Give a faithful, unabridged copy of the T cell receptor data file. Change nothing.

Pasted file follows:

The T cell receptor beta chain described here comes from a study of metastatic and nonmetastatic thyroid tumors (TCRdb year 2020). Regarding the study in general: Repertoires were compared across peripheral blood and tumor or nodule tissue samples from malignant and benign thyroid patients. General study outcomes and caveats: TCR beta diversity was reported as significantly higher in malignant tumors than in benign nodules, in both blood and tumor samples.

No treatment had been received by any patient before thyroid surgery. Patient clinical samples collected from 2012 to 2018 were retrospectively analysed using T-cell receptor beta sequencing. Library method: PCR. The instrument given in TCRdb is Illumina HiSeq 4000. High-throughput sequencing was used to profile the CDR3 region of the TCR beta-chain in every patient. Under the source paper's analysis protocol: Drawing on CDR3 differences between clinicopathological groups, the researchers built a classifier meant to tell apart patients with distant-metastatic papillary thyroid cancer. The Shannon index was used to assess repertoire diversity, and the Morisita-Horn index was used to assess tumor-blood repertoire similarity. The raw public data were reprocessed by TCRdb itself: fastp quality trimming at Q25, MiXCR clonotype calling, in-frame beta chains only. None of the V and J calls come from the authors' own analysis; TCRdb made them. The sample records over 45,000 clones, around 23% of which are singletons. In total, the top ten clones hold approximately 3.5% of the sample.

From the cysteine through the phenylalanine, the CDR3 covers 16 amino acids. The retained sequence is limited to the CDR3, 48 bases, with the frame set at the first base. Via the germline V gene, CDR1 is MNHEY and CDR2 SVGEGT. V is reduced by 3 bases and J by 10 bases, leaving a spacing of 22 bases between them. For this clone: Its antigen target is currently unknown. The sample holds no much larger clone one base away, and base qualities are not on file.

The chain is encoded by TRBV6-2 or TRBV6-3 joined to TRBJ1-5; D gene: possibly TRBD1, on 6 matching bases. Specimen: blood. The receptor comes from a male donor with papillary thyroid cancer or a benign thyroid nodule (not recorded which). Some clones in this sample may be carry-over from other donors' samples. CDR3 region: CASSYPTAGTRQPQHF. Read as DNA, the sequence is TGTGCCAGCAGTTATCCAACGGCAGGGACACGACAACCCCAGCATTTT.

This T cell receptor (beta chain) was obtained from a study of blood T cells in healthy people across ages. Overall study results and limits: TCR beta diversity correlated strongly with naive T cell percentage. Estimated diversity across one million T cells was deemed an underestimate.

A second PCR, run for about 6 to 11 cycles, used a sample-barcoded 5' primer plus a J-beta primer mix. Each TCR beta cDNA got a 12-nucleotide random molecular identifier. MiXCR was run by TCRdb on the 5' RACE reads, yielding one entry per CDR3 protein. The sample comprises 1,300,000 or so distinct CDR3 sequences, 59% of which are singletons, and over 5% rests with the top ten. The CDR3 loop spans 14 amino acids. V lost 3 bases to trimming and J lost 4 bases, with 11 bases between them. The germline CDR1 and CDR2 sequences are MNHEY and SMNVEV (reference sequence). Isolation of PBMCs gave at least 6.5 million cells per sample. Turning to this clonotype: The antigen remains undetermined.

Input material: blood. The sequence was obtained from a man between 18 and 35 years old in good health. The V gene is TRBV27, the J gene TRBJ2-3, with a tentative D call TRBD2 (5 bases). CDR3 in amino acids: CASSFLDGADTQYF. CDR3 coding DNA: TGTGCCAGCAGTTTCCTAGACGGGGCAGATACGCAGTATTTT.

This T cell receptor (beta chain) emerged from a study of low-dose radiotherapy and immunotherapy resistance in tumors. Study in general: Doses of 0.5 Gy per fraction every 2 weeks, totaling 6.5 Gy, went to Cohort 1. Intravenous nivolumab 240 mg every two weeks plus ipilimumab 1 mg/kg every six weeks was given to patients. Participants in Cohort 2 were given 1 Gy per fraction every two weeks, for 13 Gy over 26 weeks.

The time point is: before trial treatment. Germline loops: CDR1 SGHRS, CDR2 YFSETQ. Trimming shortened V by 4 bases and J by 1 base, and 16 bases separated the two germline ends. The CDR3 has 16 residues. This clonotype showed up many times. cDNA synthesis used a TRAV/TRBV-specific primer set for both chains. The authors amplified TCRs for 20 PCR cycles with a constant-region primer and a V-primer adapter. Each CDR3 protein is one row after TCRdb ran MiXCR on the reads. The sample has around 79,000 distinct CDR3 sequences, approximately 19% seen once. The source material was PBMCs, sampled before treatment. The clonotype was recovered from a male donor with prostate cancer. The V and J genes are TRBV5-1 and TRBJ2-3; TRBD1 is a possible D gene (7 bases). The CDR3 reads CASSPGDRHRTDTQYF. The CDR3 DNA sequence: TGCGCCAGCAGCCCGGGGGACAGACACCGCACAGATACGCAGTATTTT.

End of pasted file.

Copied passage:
The T cell receptor beta chain described here comes from a study of metastatic and nonmetastatic thyroid tumors (TCRdb year 2020). Regarding the study in general: Repertoires were compared across peripheral blood and tumor or nodule tissue samples from malignant and benign thyroid patients. General study outcomes and caveats: TCR beta diversity was reported as significantly higher in malignant tumors than in benign nodules, in both blood and tumor samples.

No treatment had been received by any patient before thyroid surgery. Patient clinical samples collected from 2012 to 2018 were retrospectively analysed using T-cell receptor beta sequencing. Library method: PCR. The instrument given in TCRdb is Illumina HiSeq 4000. High-throughput sequencing was used to profile the CDR3 region of the TCR beta-chain in every patient. Under the source paper's analysis protocol: Drawing on CDR3 differences between clinicopathological groups, the researchers built a classifier meant to tell apart patients with distant-metastatic papillary thyroid cancer. The Shannon index was used to assess repertoire diversity, and the Morisita-Horn index was used to assess tumor-blood repertoire similarity. The raw public data were reprocessed by TCRdb itself: fastp quality trimming at Q25, MiXCR clonotype calling, in-frame beta chains only. None of the V and J calls come from the authors' own analysis; TCRdb made them. The sample records over 45,000 clones, around 23% of which are singletons. In total, the top ten clones hold approximately 3.5% of the sample.

From the cysteine through the phenylalanine, the CDR3 covers 16 amino acids. The retained sequence is limited to the CDR3, 48 bases, with the frame set at the first base. Via the germline V gene, CDR1 is MNHEY and CDR2 SVGEGT. V is reduced by 3 bases and J by 10 bases, leaving a spacing of 22 bases between them. For this clone: Its antigen target is currently unknown. The sample holds no much larger clone one base away, and base qualities are not on file.

The chain is encoded by TRBV6-2 or TRBV6-3 joined to TRBJ1-5; D gene: possibly TRBD1, on 6 matching bases. Specimen: blood. The receptor comes from a male donor with papillary thyroid cancer or a benign thyroid nodule (not recorded which). Some clones in this sample may be carry-over from other donors' samples. CDR3 region: CASSYPTAGTRQPQHF. Read as DNA, the sequence is TGTGCCAGCAGTTATCCAACGGCAGGGACACGACAACCCCAGCATTTT.

This T cell receptor (beta chain) was obtained from a study of blood T cells in healthy people across ages. Overall study results and limits: TCR beta diversity correlated strongly with naive T cell percentage. Estimated diversity across one million T cells was deemed an underestimate.

A second PCR, run for about 6 to 11 cycles, used a sample-barcoded 5' primer plus a J-beta primer mix. Each TCR beta cDNA got a 12-nucleotide random molecular identifier. MiXCR was run by TCRdb on the 5' RACE reads, yielding one entry per CDR3 protein. The sample comprises 1,300,000 or so distinct CDR3 sequences, 59% of which are singletons, and over 5% rests with the top ten. The CDR3 loop spans 14 amino acids. V lost 3 bases to trimming and J lost 4 bases, with 11 bases between them. The germline CDR1 and CDR2 sequences are MNHEY and SMNVEV (reference sequence). Isolation of PBMCs gave at least 6.5 million cells per sample. Turning to this clonotype: The antigen remains undetermined.

Input material: blood. The sequence was obtained from a man between 18 and 35 years old in good health. The V gene is TRBV27, the J gene TRBJ2-3, with a tentative D call TRBD2 (5 bases). CDR3 in amino acids: CASSFLDGADTQYF. CDR3 coding DNA: TGTGCCAGCAGTTTCCTAGACGGGGCAGATACGCAGTATTTT.

This T cell receptor (beta chain) emerged from a study of low-dose radiotherapy and immunotherapy resistance in tumors. Study in general: Doses of 0.5 Gy per fraction every 2 weeks, totaling 6.5 Gy, went to Cohort 1. Intravenous nivolumab 240 mg every two weeks plus ipilimumab 1 mg/kg every six weeks was given to patients. Participants in Cohort 2 were given 1 Gy per fraction every two weeks, for 13 Gy over 26 weeks.

The time point is: before trial treatment. Germline loops: CDR1 SGHRS, CDR2 YFSETQ. Trimming shortened V by 4 bases and J by 1 base, and 16 bases separated the two germline ends. The CDR3 has 16 residues. This clonotype showed up many times. cDNA synthesis used a TRAV/TRBV-specific primer set for both chains. The authors amplified TCRs for 20 PCR cycles with a constant-region primer and a V-primer adapter. Each CDR3 protein is one row after TCRdb ran MiXCR on the reads. The sample has around 79,000 distinct CDR3 sequences, approximately 19% seen once. The source material was PBMCs, sampled before treatment. The clonotype was recovered from a male donor with prostate cancer. The V and J genes are TRBV5-1 and TRBJ2-3; TRBD1 is a possible D gene (7 bases). The CDR3 reads CASSPGDRHRTDTQYF. The CDR3 DNA sequence: TGCGCCAGCAGCCCGGGGGACAGACACCGCACAGATACGCAGTATTTT.